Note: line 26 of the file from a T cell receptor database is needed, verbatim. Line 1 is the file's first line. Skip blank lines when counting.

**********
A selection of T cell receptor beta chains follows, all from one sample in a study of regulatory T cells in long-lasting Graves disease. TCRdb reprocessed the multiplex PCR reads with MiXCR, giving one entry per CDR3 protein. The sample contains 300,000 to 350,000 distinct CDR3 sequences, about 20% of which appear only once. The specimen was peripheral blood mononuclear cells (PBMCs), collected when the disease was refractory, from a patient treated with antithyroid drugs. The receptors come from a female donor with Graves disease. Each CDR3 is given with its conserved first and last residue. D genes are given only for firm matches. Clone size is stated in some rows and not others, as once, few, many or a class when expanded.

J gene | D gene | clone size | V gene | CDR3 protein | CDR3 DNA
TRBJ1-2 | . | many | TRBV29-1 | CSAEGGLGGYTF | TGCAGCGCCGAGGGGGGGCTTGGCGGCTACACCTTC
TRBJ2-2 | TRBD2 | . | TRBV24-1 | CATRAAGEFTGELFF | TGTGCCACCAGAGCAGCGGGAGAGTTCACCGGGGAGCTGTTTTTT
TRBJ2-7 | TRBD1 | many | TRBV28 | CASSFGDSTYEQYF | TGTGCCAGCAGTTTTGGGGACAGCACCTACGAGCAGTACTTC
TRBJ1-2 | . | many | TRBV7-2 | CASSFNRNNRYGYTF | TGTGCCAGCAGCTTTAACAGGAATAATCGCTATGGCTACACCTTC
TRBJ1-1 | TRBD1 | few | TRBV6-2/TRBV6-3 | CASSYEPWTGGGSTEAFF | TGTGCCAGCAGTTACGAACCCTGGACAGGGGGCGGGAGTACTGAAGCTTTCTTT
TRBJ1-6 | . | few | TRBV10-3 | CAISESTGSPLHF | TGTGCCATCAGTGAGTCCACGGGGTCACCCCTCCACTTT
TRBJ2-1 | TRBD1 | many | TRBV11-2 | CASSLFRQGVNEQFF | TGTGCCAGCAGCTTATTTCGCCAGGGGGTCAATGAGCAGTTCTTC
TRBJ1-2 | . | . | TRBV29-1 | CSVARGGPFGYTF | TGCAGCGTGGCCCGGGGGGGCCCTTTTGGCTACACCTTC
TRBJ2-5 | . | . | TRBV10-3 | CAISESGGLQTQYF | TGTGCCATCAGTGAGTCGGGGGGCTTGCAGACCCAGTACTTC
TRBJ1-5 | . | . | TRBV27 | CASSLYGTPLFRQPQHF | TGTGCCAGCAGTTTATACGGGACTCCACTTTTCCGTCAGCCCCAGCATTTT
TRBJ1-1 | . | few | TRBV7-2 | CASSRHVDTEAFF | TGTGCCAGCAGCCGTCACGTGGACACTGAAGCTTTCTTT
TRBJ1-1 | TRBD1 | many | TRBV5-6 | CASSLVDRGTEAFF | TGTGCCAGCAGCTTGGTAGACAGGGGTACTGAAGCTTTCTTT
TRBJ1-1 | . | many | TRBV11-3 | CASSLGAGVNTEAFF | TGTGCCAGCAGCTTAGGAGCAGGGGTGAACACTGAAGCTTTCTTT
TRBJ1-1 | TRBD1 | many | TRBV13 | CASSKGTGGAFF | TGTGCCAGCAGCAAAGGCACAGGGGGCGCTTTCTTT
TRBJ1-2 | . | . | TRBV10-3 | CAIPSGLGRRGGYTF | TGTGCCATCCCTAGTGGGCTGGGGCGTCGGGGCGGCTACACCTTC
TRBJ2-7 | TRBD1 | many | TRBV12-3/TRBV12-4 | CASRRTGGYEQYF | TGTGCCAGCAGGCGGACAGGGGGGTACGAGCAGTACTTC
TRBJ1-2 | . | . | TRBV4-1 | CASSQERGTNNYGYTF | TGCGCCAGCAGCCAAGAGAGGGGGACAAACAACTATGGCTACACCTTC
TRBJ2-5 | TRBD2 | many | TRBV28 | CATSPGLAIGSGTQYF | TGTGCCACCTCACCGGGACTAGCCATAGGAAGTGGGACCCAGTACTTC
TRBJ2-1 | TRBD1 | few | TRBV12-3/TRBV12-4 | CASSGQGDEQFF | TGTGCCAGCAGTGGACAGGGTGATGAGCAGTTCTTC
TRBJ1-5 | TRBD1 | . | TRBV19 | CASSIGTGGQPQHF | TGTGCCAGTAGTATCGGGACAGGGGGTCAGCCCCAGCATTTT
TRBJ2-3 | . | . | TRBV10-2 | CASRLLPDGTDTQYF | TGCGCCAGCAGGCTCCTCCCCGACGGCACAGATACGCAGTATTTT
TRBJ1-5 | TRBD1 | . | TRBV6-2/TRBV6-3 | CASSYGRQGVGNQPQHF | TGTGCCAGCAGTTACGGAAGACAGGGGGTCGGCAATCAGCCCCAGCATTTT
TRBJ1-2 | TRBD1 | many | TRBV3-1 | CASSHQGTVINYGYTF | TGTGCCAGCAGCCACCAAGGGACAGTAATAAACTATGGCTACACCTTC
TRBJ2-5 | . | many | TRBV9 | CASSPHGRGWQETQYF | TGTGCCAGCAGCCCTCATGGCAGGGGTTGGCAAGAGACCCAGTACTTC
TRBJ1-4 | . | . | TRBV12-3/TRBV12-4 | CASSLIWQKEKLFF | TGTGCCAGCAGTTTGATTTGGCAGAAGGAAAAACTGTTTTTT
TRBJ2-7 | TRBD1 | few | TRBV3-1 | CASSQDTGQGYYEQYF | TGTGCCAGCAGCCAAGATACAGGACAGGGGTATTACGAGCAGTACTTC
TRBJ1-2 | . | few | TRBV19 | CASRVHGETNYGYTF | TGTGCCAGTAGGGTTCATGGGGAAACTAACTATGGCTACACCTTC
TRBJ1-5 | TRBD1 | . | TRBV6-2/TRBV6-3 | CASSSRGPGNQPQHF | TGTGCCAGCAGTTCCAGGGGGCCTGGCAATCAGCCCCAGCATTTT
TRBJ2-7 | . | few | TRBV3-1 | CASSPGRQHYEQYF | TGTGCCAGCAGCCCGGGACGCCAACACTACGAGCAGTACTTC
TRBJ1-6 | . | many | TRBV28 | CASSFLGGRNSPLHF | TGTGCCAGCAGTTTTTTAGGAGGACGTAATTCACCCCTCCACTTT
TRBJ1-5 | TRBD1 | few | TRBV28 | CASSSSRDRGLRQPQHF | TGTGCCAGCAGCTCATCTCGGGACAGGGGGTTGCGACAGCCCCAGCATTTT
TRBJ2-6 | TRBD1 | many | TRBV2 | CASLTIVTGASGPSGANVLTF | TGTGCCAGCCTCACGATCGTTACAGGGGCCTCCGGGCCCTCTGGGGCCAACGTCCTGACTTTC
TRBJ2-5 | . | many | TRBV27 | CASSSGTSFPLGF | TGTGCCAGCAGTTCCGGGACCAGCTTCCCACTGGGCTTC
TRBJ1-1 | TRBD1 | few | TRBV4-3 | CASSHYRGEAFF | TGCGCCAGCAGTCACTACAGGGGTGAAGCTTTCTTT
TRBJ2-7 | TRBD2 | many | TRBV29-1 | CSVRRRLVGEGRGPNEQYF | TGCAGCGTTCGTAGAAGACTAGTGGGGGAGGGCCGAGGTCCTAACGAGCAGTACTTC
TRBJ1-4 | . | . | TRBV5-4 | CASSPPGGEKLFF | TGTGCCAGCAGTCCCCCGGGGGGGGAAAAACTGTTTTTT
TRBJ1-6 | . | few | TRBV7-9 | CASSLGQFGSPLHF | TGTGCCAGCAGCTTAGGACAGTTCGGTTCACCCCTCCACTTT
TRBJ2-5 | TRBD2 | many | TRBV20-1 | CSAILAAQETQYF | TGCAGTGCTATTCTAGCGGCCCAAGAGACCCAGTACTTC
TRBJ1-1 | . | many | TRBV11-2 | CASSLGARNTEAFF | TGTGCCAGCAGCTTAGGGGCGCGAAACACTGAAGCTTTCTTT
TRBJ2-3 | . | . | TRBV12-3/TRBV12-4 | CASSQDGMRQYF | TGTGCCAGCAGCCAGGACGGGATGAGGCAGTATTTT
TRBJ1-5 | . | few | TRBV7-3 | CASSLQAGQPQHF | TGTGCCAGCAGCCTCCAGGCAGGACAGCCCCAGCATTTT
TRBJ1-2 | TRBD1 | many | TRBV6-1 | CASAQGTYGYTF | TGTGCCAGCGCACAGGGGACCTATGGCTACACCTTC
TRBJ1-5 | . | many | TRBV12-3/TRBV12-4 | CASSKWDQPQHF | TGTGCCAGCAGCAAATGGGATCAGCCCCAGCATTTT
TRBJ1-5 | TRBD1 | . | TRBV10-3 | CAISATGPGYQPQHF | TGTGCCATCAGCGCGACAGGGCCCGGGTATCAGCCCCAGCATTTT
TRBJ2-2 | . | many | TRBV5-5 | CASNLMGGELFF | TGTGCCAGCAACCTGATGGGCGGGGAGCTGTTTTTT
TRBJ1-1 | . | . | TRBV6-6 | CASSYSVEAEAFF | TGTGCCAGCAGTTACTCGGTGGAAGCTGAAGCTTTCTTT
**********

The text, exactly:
TRBJ2-5 | . | many | TRBV9 | CASSPHGRGWQETQYF | TGTGCCAGCAGCCCTCATGGCAGGGGTTGGCAAGAGACCCAGTACTTC